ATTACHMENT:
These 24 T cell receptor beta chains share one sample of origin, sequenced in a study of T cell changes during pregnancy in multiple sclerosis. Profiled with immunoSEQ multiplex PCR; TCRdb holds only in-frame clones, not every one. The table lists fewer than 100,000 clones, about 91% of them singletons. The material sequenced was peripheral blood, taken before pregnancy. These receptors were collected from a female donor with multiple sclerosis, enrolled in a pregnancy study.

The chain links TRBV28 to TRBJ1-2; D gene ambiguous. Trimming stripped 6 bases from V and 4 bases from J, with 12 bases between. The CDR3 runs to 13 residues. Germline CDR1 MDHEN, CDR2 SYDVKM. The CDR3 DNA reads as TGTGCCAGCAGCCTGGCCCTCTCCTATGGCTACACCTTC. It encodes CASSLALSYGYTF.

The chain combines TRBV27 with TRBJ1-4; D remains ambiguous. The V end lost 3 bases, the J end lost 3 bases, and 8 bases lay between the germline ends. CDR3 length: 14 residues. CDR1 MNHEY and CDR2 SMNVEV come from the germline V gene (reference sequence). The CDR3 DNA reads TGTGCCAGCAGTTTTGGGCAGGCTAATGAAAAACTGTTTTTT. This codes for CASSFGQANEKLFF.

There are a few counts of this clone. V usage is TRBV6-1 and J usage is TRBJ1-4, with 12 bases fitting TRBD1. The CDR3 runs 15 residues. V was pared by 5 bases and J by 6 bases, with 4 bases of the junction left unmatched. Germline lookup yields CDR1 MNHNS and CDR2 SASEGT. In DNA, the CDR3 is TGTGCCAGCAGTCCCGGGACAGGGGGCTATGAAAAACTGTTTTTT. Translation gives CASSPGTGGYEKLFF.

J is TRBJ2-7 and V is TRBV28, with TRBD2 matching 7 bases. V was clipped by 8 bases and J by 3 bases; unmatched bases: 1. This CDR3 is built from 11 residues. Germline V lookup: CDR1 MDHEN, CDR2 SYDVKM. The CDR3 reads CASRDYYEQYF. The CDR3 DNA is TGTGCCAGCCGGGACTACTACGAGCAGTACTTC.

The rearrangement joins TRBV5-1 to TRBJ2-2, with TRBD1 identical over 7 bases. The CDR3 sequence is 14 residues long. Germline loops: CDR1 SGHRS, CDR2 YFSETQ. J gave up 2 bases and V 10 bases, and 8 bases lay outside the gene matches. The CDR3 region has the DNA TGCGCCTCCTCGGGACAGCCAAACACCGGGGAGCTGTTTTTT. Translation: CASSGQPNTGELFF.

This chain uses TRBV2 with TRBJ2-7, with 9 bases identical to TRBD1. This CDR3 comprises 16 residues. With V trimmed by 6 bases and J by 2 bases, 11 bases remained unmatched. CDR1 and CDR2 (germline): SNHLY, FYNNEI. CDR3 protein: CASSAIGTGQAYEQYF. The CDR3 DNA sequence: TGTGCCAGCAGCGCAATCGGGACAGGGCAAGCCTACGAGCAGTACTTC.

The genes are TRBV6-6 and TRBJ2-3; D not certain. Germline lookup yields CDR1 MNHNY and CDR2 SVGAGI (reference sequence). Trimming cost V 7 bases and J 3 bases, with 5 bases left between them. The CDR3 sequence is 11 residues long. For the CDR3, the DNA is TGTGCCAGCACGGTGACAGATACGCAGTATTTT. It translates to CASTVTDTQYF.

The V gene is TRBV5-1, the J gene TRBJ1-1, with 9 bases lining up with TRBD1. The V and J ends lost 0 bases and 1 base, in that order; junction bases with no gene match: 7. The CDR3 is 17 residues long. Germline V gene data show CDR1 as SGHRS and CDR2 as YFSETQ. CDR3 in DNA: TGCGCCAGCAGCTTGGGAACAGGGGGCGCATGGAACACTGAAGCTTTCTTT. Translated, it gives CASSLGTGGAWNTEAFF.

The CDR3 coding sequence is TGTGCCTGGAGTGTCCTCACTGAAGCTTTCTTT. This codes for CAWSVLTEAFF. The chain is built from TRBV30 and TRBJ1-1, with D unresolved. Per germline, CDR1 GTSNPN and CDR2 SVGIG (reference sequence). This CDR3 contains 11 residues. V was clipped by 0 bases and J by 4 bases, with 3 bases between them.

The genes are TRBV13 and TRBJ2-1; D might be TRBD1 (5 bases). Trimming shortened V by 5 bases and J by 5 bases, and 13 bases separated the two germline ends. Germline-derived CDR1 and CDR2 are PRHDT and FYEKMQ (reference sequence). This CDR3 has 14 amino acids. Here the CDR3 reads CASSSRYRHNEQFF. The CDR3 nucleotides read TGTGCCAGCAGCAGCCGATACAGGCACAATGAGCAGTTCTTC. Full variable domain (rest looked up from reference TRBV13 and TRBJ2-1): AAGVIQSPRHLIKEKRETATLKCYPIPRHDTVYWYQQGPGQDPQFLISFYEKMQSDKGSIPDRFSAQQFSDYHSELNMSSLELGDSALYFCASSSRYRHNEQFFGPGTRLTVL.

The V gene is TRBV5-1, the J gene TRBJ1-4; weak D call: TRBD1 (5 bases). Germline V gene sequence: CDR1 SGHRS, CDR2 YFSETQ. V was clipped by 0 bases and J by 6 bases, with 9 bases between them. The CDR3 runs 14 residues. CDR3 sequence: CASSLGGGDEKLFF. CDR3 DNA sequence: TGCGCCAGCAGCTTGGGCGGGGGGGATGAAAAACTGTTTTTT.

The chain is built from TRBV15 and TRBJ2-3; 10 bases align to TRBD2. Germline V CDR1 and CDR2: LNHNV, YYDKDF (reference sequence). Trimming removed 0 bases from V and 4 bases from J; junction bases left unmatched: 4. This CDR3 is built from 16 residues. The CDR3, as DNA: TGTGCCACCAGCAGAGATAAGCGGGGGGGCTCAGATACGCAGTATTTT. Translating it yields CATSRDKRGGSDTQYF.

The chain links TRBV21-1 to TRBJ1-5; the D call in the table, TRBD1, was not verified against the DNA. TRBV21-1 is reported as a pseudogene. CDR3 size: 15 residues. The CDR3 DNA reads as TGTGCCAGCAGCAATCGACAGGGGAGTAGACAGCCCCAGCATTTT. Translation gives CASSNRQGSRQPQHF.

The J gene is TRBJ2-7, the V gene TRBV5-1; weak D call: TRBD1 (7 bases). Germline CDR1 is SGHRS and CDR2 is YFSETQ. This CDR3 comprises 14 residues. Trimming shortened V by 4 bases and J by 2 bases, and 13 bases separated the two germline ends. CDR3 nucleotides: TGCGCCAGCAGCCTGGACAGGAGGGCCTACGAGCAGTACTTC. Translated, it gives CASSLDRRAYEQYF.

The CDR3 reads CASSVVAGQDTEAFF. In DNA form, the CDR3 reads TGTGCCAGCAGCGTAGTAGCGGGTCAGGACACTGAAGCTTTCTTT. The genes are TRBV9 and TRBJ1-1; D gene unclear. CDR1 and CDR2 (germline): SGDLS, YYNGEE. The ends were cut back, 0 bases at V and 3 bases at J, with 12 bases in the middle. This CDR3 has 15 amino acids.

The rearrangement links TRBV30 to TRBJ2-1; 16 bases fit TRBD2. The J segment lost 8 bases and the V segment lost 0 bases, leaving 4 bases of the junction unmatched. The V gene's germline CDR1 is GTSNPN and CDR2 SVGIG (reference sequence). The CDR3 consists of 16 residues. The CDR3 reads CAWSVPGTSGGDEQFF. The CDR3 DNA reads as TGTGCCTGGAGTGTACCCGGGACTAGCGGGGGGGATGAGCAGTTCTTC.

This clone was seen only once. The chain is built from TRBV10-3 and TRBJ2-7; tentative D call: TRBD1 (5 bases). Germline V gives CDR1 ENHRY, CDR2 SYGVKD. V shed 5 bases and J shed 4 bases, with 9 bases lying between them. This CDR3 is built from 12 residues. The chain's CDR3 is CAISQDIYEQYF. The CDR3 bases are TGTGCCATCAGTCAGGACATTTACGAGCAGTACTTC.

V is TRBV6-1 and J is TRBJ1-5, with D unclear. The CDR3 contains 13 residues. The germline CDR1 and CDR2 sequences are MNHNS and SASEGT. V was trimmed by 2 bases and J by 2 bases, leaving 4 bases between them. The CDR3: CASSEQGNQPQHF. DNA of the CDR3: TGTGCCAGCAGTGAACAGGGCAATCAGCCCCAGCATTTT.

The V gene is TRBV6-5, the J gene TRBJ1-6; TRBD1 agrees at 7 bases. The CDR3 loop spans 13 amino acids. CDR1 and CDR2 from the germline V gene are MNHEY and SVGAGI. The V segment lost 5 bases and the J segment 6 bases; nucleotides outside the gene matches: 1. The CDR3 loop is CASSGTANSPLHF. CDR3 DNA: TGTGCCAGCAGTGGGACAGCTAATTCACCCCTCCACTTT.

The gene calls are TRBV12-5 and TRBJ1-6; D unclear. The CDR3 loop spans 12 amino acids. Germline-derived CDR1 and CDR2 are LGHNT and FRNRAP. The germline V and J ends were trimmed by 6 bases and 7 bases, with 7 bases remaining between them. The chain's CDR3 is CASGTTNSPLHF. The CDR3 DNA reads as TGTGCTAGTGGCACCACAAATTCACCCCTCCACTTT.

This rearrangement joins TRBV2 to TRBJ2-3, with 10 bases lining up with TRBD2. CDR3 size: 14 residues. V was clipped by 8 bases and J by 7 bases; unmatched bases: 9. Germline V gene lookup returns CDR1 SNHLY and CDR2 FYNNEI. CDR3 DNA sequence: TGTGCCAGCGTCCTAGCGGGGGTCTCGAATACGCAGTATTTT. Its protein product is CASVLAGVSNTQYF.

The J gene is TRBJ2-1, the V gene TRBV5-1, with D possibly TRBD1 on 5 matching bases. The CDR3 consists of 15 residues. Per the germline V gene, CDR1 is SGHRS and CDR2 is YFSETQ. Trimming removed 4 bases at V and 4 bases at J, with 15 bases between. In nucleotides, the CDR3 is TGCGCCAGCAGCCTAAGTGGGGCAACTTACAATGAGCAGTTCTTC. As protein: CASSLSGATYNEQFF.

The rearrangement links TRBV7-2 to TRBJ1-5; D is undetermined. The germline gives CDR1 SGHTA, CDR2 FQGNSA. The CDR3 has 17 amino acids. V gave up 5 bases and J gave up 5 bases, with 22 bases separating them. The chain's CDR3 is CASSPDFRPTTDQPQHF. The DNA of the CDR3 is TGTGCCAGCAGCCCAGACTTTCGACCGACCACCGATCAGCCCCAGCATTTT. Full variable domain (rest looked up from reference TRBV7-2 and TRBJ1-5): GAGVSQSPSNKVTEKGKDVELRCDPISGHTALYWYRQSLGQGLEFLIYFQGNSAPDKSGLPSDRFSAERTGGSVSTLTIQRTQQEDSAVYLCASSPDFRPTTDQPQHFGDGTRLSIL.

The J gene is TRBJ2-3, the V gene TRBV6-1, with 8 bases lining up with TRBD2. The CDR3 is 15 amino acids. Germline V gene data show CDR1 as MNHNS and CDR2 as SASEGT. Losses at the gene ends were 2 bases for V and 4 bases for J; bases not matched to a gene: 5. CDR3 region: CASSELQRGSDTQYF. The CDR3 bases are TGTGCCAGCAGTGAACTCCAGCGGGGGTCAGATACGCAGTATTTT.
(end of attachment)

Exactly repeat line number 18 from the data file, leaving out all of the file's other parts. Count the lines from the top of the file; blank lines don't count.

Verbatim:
This clone was seen only once. The chain is built from TRBV10-3 and TRBJ2-7; tentative D call: TRBD1 (5 bases). Germline V gives CDR1 ENHRY, CDR2 SYGVKD. V shed 5 bases and J shed 4 bases, with 9 bases lying between them. This CDR3 is built from 12 residues. The chain's CDR3 is CAISQDIYEQYF. The CDR3 bases are TGTGCCATCAGTCAGGACATTTACGAGCAGTACTTC.